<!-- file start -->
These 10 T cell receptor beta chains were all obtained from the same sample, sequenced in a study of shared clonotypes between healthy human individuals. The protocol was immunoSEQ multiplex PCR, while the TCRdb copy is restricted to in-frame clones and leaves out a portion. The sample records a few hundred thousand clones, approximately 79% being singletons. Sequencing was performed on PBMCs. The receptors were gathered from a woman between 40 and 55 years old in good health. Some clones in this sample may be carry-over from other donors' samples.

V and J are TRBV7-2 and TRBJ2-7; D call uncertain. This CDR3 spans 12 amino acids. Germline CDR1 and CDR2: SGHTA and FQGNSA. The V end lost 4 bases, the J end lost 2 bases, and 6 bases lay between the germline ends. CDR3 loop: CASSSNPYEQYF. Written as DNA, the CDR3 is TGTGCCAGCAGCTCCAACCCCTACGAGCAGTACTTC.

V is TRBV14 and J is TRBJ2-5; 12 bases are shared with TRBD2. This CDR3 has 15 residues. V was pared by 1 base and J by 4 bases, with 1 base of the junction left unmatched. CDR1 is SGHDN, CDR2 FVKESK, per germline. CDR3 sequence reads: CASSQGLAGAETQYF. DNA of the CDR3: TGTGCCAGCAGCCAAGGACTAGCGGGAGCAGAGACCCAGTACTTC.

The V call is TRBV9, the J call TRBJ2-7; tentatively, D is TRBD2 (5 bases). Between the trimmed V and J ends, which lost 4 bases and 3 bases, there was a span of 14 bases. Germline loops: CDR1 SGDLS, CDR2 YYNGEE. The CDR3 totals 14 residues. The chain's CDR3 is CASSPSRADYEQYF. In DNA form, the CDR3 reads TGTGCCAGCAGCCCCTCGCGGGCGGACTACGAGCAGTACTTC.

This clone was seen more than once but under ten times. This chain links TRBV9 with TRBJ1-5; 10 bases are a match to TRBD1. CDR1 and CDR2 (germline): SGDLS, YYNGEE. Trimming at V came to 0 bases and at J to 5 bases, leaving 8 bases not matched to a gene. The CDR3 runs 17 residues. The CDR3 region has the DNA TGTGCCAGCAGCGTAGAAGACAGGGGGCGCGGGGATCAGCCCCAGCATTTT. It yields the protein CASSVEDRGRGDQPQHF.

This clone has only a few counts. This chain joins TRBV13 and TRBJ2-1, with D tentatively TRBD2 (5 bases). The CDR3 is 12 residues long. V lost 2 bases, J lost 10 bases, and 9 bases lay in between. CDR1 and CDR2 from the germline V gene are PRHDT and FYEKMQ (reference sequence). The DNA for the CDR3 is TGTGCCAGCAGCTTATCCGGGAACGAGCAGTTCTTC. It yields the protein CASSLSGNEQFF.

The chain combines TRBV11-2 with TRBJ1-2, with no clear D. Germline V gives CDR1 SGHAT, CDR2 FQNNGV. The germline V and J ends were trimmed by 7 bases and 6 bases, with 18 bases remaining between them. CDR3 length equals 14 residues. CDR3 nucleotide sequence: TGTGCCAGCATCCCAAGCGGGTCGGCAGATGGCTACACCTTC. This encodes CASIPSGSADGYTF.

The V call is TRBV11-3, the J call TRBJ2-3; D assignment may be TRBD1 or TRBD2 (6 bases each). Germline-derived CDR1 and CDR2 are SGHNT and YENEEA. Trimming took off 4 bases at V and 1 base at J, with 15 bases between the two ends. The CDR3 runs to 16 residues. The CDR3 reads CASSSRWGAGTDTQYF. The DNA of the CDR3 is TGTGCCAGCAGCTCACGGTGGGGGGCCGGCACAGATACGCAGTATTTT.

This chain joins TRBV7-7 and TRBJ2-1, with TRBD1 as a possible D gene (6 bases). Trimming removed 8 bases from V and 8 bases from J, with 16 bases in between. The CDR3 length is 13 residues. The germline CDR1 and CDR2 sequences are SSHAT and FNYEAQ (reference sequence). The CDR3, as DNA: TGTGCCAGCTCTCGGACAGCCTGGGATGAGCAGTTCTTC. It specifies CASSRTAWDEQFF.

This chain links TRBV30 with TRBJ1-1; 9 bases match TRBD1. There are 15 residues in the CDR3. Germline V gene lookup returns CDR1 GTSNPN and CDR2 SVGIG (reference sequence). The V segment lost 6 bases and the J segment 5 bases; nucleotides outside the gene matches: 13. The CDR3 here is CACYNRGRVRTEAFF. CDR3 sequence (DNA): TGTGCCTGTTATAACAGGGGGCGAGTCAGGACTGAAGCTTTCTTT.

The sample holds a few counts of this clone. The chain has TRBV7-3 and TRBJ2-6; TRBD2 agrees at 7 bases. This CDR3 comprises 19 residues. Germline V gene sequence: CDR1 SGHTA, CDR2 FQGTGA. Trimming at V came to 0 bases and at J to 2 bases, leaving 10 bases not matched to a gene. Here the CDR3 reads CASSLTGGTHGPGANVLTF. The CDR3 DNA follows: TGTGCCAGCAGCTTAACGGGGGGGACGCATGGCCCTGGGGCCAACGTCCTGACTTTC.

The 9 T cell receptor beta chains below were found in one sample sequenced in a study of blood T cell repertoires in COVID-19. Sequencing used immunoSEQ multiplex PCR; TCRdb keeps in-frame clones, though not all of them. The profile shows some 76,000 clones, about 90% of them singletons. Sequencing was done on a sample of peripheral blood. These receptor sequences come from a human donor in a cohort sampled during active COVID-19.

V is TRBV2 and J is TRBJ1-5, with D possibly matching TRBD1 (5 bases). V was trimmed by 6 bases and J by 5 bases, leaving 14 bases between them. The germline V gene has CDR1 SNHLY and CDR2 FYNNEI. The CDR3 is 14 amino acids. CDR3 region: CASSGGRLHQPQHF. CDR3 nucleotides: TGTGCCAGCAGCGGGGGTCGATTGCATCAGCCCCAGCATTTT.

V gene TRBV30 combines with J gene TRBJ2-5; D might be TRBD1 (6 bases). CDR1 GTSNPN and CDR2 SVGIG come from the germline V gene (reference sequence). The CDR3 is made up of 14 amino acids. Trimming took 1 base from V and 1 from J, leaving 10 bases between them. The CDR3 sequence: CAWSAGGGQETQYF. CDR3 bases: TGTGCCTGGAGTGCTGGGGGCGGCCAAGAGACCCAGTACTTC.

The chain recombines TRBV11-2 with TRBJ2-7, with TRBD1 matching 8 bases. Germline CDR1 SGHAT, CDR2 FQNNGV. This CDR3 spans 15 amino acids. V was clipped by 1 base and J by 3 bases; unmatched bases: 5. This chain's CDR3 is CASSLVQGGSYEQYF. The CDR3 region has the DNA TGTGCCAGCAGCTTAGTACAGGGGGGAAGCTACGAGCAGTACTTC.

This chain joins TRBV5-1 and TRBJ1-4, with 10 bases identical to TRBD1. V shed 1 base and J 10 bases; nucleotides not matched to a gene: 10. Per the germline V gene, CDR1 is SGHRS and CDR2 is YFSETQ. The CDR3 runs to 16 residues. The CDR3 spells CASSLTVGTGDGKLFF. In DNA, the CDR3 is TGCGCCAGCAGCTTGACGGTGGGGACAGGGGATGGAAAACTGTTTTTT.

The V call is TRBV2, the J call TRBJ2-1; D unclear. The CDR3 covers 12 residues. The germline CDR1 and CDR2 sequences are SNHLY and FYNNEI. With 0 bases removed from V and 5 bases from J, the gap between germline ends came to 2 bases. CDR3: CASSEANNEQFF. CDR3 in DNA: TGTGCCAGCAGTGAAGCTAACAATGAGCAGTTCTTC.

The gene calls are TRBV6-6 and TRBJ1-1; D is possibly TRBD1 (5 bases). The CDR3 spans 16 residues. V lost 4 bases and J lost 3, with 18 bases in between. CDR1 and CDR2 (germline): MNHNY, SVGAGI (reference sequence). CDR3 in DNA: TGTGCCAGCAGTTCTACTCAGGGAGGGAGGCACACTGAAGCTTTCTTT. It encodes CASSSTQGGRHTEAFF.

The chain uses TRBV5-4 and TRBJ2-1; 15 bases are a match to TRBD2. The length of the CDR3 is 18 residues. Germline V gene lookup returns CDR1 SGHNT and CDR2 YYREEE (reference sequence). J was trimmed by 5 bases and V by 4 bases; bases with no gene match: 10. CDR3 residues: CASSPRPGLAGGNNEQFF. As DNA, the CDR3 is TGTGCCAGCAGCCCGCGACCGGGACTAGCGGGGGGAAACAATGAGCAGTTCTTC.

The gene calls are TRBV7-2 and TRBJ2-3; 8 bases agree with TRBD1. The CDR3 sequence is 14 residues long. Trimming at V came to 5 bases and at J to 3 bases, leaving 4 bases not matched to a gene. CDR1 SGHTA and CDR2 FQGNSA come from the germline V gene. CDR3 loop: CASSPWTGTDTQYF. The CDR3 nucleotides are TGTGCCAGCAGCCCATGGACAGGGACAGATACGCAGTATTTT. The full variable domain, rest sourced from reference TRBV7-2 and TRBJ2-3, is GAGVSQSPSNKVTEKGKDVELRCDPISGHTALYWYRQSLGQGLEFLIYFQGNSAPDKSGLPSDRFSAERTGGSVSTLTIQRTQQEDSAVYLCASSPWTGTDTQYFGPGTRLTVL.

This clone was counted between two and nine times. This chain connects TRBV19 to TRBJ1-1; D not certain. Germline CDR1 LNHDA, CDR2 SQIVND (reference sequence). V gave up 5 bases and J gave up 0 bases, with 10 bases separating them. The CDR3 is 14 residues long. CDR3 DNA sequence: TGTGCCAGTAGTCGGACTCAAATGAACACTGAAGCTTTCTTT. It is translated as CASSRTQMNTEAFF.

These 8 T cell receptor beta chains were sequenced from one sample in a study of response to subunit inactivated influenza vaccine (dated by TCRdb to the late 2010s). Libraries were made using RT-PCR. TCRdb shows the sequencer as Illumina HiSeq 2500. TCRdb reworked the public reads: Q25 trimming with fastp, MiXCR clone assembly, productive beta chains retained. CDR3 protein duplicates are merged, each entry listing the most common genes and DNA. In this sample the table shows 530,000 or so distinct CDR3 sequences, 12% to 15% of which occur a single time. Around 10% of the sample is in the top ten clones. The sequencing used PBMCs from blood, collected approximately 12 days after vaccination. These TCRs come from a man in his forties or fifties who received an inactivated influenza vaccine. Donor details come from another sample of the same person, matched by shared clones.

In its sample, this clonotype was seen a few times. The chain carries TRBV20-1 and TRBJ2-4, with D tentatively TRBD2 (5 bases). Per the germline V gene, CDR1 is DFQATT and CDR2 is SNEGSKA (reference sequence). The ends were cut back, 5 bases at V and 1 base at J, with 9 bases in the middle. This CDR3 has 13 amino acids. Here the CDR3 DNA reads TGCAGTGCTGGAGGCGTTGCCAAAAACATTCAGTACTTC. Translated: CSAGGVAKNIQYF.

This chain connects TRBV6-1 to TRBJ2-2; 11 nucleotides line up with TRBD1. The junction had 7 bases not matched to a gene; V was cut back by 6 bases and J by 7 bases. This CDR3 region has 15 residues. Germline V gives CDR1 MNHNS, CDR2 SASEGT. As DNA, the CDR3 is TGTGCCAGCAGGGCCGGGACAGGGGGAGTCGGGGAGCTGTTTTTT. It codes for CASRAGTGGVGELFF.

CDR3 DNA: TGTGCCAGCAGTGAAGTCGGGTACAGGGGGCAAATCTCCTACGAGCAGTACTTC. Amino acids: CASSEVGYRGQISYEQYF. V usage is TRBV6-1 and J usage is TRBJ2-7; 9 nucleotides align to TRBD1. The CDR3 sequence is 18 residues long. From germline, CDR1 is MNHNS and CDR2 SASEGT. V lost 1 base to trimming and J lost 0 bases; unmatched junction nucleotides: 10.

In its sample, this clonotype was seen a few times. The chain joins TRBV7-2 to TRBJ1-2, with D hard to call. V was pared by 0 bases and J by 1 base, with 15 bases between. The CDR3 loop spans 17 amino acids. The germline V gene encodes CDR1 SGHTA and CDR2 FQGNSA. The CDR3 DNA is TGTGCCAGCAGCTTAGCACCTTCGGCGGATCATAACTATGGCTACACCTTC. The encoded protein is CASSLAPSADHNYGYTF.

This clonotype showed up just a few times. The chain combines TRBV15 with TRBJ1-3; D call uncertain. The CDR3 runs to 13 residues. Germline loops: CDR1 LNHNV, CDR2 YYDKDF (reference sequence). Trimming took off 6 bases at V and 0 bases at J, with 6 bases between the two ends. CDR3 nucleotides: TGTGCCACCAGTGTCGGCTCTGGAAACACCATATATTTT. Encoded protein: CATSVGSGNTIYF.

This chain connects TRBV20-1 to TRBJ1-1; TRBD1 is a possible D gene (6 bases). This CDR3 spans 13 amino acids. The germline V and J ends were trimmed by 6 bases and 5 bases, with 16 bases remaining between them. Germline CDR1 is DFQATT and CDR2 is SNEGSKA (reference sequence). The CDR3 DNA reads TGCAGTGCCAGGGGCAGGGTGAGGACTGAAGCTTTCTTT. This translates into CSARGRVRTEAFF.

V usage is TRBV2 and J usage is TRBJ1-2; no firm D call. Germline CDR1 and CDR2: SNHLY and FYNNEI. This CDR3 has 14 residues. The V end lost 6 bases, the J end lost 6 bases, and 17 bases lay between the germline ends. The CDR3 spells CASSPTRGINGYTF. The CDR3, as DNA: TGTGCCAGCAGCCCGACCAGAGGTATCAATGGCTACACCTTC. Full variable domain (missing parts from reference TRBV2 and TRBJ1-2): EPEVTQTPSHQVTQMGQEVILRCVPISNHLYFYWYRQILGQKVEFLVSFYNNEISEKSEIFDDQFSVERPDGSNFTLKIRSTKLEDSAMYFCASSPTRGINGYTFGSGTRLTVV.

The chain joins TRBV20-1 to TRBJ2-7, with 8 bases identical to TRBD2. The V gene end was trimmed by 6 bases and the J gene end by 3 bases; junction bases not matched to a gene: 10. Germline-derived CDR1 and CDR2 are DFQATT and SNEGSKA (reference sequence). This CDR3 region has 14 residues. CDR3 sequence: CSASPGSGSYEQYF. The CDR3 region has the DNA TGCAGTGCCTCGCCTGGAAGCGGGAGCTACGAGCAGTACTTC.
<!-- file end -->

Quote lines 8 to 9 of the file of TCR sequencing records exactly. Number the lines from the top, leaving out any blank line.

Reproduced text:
The V call is TRBV11-3, the J call TRBJ2-3; D assignment may be TRBD1 or TRBD2 (6 bases each). Germline-derived CDR1 and CDR2 are SGHNT and YENEEA. Trimming took off 4 bases at V and 1 base at J, with 15 bases between the two ends. The CDR3 runs to 16 residues. The CDR3 reads CASSSRWGAGTDTQYF. The DNA of the CDR3 is TGTGCCAGCAGCTCACGGTGGGGGGCCGGCACAGATACGCAGTATTTT.

This chain joins TRBV7-7 and TRBJ2-1, with TRBD1 as a possible D gene (6 bases). Trimming removed 8 bases from V and 8 bases from J, with 16 bases in between. The CDR3 length is 13 residues. The germline CDR1 and CDR2 sequences are SSHAT and FNYEAQ (reference sequence). The CDR3, as DNA: TGTGCCAGCTCTCGGACAGCCTGGGATGAGCAGTTCTTC. It specifies CASSRTAWDEQFF.